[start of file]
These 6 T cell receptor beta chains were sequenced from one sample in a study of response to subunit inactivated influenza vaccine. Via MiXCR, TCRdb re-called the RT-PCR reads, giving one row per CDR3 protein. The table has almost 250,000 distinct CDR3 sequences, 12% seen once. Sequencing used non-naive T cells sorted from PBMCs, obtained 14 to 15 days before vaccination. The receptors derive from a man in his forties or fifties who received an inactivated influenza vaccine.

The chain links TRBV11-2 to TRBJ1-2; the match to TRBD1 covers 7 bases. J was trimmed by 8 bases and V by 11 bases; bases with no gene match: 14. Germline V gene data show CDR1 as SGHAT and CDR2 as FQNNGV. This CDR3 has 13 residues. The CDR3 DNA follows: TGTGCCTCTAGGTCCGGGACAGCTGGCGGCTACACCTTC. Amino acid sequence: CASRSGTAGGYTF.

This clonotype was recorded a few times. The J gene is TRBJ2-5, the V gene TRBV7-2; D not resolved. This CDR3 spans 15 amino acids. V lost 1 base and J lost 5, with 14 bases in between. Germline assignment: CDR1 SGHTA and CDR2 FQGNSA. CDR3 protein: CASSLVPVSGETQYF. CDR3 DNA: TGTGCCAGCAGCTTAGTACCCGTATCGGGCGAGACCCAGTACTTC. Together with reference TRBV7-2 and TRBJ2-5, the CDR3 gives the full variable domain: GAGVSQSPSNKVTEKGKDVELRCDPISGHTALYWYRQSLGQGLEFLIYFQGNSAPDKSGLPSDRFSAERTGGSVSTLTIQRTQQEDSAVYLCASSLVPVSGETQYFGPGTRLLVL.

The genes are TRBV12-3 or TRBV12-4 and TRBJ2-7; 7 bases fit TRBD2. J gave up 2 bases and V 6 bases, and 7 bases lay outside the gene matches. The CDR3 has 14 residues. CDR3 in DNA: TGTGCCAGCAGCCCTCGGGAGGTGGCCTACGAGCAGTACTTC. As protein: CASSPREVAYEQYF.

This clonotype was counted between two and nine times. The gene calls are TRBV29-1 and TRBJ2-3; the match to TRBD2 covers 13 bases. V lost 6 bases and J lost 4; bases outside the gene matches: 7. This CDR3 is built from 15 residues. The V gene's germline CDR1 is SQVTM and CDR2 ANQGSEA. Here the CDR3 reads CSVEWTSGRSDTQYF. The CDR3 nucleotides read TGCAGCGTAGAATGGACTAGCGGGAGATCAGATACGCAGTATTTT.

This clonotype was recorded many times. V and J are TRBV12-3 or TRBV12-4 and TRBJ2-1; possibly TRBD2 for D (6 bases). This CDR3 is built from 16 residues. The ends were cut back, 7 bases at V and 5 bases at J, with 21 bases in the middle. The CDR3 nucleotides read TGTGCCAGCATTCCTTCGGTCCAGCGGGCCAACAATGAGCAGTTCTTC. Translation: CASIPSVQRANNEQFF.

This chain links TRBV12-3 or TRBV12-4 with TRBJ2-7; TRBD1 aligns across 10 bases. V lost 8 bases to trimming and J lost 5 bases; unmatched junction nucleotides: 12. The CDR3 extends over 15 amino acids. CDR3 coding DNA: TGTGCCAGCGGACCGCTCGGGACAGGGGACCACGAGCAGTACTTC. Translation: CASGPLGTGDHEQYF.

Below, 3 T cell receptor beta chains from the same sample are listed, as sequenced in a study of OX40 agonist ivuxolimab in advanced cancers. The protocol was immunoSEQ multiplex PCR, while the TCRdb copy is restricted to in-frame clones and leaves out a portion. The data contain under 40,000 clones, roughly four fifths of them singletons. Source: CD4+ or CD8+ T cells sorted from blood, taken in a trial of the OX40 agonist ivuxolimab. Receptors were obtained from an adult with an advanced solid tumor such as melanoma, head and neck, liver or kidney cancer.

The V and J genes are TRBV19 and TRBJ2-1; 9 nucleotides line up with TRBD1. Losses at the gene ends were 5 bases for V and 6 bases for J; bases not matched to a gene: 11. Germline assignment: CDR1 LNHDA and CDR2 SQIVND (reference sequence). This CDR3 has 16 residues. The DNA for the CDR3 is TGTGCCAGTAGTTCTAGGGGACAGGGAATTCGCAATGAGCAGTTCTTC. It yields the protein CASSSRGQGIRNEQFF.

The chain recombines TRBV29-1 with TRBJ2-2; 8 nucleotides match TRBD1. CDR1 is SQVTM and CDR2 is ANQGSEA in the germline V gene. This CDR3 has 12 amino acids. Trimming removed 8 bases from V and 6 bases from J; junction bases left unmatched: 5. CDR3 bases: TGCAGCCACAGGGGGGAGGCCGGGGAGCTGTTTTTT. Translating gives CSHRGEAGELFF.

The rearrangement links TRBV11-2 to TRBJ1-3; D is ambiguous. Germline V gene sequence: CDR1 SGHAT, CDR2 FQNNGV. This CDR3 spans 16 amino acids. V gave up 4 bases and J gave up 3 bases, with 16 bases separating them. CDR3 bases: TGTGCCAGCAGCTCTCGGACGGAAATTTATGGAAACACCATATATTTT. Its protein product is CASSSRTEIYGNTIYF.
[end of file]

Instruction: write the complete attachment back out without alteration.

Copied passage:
These 6 T cell receptor beta chains were sequenced from one sample in a study of response to subunit inactivated influenza vaccine. Via MiXCR, TCRdb re-called the RT-PCR reads, giving one row per CDR3 protein. The table has almost 250,000 distinct CDR3 sequences, 12% seen once. Sequencing used non-naive T cells sorted from PBMCs, obtained 14 to 15 days before vaccination. The receptors derive from a man in his forties or fifties who received an inactivated influenza vaccine.

The chain links TRBV11-2 to TRBJ1-2; the match to TRBD1 covers 7 bases. J was trimmed by 8 bases and V by 11 bases; bases with no gene match: 14. Germline V gene data show CDR1 as SGHAT and CDR2 as FQNNGV. This CDR3 has 13 residues. The CDR3 DNA follows: TGTGCCTCTAGGTCCGGGACAGCTGGCGGCTACACCTTC. Amino acid sequence: CASRSGTAGGYTF.

This clonotype was recorded a few times. The J gene is TRBJ2-5, the V gene TRBV7-2; D not resolved. This CDR3 spans 15 amino acids. V lost 1 base and J lost 5, with 14 bases in between. Germline assignment: CDR1 SGHTA and CDR2 FQGNSA. CDR3 protein: CASSLVPVSGETQYF. CDR3 DNA: TGTGCCAGCAGCTTAGTACCCGTATCGGGCGAGACCCAGTACTTC. Together with reference TRBV7-2 and TRBJ2-5, the CDR3 gives the full variable domain: GAGVSQSPSNKVTEKGKDVELRCDPISGHTALYWYRQSLGQGLEFLIYFQGNSAPDKSGLPSDRFSAERTGGSVSTLTIQRTQQEDSAVYLCASSLVPVSGETQYFGPGTRLLVL.

The genes are TRBV12-3 or TRBV12-4 and TRBJ2-7; 7 bases fit TRBD2. J gave up 2 bases and V 6 bases, and 7 bases lay outside the gene matches. The CDR3 has 14 residues. CDR3 in DNA: TGTGCCAGCAGCCCTCGGGAGGTGGCCTACGAGCAGTACTTC. As protein: CASSPREVAYEQYF.

This clonotype was counted between two and nine times. The gene calls are TRBV29-1 and TRBJ2-3; the match to TRBD2 covers 13 bases. V lost 6 bases and J lost 4; bases outside the gene matches: 7. This CDR3 is built from 15 residues. The V gene's germline CDR1 is SQVTM and CDR2 ANQGSEA. Here the CDR3 reads CSVEWTSGRSDTQYF. The CDR3 nucleotides read TGCAGCGTAGAATGGACTAGCGGGAGATCAGATACGCAGTATTTT.

This clonotype was recorded many times. V and J are TRBV12-3 or TRBV12-4 and TRBJ2-1; possibly TRBD2 for D (6 bases). This CDR3 is built from 16 residues. The ends were cut back, 7 bases at V and 5 bases at J, with 21 bases in the middle. The CDR3 nucleotides read TGTGCCAGCATTCCTTCGGTCCAGCGGGCCAACAATGAGCAGTTCTTC. Translation: CASIPSVQRANNEQFF.

This chain links TRBV12-3 or TRBV12-4 with TRBJ2-7; TRBD1 aligns across 10 bases. V lost 8 bases to trimming and J lost 5 bases; unmatched junction nucleotides: 12. The CDR3 extends over 15 amino acids. CDR3 coding DNA: TGTGCCAGCGGACCGCTCGGGACAGGGGACCACGAGCAGTACTTC. Translation: CASGPLGTGDHEQYF.

Below, 3 T cell receptor beta chains from the same sample are listed, as sequenced in a study of OX40 agonist ivuxolimab in advanced cancers. The protocol was immunoSEQ multiplex PCR, while the TCRdb copy is restricted to in-frame clones and leaves out a portion. The data contain under 40,000 clones, roughly four fifths of them singletons. Source: CD4+ or CD8+ T cells sorted from blood, taken in a trial of the OX40 agonist ivuxolimab. Receptors were obtained from an adult with an advanced solid tumor such as melanoma, head and neck, liver or kidney cancer.

The V and J genes are TRBV19 and TRBJ2-1; 9 nucleotides line up with TRBD1. Losses at the gene ends were 5 bases for V and 6 bases for J; bases not matched to a gene: 11. Germline assignment: CDR1 LNHDA and CDR2 SQIVND (reference sequence). This CDR3 has 16 residues. The DNA for the CDR3 is TGTGCCAGTAGTTCTAGGGGACAGGGAATTCGCAATGAGCAGTTCTTC. It yields the protein CASSSRGQGIRNEQFF.

The chain recombines TRBV29-1 with TRBJ2-2; 8 nucleotides match TRBD1. CDR1 is SQVTM and CDR2 is ANQGSEA in the germline V gene. This CDR3 has 12 amino acids. Trimming removed 8 bases from V and 6 bases from J; junction bases left unmatched: 5. CDR3 bases: TGCAGCCACAGGGGGGAGGCCGGGGAGCTGTTTTTT. Translating gives CSHRGEAGELFF.

The rearrangement links TRBV11-2 to TRBJ1-3; D is ambiguous. Germline V gene sequence: CDR1 SGHAT, CDR2 FQNNGV. This CDR3 spans 16 amino acids. V gave up 4 bases and J gave up 3 bases, with 16 bases separating them. CDR3 bases: TGTGCCAGCAGCTCTCGGACGGAAATTTATGGAAACACCATATATTTT. Its protein product is CASSSRTEIYGNTIYF.